It started in 1970 when the burgeoning Chicano art movement in San Diego needed a home and convinced city officials to provide space in an abandoned building in Balboa Park.
Today, El Centro Cultural de la Raza is a respected city treasure with a 31-year history of supporting artistic expression in the Mexican-American community. But El Centro is running out of space. And in an effort to preserve the past while making room for its future, the art center has donated its archives to the California Ethnic and Multicultural Archives (CEMA) housed in the Davidson Library at the University of California, Santa Barbara.
"Acquiring and preserving the archives of this centro was extremely important to us," said CEMA director Sal Guereña. "The collection documents the incipience and evolution of the Chicano visual arts movement in Southern California, and it uniquely captures the dynamics of the U.S.-Mexico border culture in a way that nothing else does."
During its history, the center has been home to artists, crafts people and dance, music and theater groups. The archives contain hundreds of graphic prints of art and thousands of slides depicting art, murals, performances and cultural arts activities. Also included are literary materials, correspondence, videos and other items of historic value.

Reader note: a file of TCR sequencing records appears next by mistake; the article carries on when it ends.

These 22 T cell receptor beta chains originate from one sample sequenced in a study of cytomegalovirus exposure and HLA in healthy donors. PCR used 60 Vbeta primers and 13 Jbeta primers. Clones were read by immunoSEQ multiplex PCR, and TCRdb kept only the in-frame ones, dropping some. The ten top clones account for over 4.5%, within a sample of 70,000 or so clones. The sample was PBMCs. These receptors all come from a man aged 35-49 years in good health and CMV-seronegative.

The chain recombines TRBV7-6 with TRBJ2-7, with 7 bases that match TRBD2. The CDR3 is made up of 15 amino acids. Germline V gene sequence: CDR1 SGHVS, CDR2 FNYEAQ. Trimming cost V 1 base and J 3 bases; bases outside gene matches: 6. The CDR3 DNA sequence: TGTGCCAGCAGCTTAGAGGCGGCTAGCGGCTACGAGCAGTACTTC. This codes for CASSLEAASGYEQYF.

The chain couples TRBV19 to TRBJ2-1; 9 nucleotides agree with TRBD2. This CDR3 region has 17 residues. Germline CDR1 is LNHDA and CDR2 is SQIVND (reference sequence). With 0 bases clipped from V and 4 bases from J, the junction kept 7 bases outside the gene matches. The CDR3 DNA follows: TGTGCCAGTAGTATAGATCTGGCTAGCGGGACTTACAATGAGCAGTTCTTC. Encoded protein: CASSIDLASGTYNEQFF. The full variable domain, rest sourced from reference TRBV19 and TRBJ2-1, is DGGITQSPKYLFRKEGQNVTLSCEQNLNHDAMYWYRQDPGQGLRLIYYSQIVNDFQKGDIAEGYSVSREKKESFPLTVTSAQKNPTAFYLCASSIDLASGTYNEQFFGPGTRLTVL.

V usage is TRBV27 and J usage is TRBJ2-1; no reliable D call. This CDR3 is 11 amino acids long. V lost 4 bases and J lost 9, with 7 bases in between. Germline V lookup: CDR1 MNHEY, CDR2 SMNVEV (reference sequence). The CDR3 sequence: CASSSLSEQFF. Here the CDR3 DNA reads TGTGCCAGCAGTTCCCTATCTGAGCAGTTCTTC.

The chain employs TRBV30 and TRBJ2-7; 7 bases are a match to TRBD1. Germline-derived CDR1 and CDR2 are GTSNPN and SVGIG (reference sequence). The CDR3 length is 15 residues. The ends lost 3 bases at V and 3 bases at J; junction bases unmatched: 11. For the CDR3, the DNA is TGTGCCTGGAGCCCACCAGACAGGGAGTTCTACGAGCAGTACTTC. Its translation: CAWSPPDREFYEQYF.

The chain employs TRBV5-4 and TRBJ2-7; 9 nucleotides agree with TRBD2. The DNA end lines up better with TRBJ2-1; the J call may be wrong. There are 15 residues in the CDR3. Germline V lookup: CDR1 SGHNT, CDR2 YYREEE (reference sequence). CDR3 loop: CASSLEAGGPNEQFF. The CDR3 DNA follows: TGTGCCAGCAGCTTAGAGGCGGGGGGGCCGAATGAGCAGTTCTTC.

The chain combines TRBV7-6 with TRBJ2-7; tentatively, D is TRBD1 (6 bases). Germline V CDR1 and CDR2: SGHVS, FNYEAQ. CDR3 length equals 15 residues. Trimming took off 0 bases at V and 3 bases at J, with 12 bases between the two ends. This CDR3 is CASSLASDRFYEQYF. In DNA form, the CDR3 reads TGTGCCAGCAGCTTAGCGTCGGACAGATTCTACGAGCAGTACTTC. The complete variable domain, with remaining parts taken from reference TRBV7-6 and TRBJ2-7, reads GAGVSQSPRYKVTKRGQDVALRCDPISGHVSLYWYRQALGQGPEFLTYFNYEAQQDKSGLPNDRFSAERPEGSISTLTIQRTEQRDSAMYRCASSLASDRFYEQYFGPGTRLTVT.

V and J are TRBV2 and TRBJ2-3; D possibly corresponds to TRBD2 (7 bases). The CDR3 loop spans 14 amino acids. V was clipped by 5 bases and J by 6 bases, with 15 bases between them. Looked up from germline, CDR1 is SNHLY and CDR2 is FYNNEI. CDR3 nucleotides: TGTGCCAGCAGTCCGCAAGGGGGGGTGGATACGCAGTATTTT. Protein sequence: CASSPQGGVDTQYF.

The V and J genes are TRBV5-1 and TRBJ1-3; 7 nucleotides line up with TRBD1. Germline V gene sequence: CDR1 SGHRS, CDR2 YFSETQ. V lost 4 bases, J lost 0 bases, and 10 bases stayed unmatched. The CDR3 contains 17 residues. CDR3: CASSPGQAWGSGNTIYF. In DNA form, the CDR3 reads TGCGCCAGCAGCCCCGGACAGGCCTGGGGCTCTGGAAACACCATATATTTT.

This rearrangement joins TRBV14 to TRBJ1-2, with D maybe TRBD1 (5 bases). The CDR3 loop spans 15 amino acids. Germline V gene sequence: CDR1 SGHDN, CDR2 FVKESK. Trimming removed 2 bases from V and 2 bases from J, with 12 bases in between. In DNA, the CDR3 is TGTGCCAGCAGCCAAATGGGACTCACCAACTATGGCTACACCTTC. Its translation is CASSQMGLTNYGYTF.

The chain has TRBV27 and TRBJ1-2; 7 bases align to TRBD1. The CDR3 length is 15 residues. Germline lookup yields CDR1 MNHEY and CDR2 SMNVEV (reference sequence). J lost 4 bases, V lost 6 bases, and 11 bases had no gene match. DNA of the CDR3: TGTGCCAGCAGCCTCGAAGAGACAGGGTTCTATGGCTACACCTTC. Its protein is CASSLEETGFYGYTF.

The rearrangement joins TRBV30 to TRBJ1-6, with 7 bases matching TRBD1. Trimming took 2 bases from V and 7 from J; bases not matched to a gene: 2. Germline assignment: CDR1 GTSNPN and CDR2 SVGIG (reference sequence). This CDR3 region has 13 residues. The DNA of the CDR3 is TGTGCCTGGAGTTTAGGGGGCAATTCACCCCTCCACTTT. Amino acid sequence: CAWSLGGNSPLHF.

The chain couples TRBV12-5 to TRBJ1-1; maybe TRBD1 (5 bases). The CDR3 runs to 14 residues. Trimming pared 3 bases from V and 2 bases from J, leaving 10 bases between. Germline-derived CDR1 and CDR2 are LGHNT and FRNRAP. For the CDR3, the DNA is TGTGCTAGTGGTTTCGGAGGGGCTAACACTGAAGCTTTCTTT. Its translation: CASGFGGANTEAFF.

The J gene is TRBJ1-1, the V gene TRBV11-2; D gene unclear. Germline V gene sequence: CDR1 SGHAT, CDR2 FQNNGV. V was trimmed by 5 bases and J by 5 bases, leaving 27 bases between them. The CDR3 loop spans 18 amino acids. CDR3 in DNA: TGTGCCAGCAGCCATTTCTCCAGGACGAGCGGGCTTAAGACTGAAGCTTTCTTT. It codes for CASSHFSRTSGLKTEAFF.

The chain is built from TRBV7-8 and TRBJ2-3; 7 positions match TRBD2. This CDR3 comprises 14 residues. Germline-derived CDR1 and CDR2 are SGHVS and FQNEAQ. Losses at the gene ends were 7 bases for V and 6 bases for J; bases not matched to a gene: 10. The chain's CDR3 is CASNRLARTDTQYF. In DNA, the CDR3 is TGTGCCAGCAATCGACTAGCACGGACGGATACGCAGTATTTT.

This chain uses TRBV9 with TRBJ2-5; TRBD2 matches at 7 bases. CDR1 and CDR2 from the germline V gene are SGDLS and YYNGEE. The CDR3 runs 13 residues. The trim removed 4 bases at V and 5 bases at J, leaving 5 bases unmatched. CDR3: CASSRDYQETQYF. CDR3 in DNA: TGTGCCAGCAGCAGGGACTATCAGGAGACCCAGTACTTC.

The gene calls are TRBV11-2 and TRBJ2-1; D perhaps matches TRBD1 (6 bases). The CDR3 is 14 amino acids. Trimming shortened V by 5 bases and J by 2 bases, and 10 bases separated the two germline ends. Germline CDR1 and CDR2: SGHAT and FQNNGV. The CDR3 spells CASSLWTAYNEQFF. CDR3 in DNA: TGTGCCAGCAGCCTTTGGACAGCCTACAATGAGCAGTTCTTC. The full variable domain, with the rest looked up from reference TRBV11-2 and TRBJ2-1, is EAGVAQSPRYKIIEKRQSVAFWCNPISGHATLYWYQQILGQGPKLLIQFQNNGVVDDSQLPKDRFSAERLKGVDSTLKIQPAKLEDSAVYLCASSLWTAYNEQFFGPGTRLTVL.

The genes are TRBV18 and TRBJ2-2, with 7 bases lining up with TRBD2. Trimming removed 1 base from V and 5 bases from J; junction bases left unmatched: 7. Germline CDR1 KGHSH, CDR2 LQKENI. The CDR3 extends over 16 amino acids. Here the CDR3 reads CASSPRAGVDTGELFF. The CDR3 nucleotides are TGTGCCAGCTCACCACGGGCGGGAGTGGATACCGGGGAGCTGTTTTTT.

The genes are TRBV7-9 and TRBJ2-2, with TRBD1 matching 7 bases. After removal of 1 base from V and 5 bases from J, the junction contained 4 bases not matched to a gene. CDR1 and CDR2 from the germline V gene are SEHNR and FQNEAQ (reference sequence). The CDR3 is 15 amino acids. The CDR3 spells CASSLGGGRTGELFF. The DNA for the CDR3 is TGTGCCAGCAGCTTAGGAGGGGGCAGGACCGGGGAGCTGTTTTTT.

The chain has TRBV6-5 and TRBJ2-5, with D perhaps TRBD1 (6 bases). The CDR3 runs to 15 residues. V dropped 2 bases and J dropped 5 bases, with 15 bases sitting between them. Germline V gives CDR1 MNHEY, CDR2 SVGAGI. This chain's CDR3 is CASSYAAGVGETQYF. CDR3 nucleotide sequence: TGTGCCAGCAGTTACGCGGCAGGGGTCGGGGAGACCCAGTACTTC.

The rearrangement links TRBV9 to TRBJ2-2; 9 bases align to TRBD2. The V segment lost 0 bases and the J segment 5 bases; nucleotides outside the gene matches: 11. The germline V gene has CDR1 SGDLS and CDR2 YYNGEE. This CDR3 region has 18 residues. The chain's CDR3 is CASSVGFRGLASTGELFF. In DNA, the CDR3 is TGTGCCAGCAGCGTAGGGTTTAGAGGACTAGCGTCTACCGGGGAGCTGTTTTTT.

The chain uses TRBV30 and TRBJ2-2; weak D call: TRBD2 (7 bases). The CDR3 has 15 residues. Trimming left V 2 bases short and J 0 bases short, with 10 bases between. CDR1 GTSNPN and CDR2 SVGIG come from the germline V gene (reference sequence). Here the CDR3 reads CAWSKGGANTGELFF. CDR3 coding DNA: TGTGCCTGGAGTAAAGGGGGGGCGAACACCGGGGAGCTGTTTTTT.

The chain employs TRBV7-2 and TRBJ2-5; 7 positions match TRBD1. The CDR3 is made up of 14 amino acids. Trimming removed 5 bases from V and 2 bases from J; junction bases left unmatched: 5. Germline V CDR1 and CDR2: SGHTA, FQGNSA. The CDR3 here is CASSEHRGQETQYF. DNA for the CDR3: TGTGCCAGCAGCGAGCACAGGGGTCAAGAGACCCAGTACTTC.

Artists represented by the archives include Guillermo Aranda, Herminia Techitsin Enrique, Victor Ochoa and Mario Torero Acevedo. Groups include Teatro Mestizo, The Border Arts Workshop and Toltecas en Aztlán.
Guereña said the donation has been talked about for 16 years. El Centro director Nancy Rodriguez said she is glad it has finally been accomplished.
"We made this decision with a sense of both accomplishment and anticipation," Rodriguez said. "We are thankful to see the history of the Centro archived with such care and respect."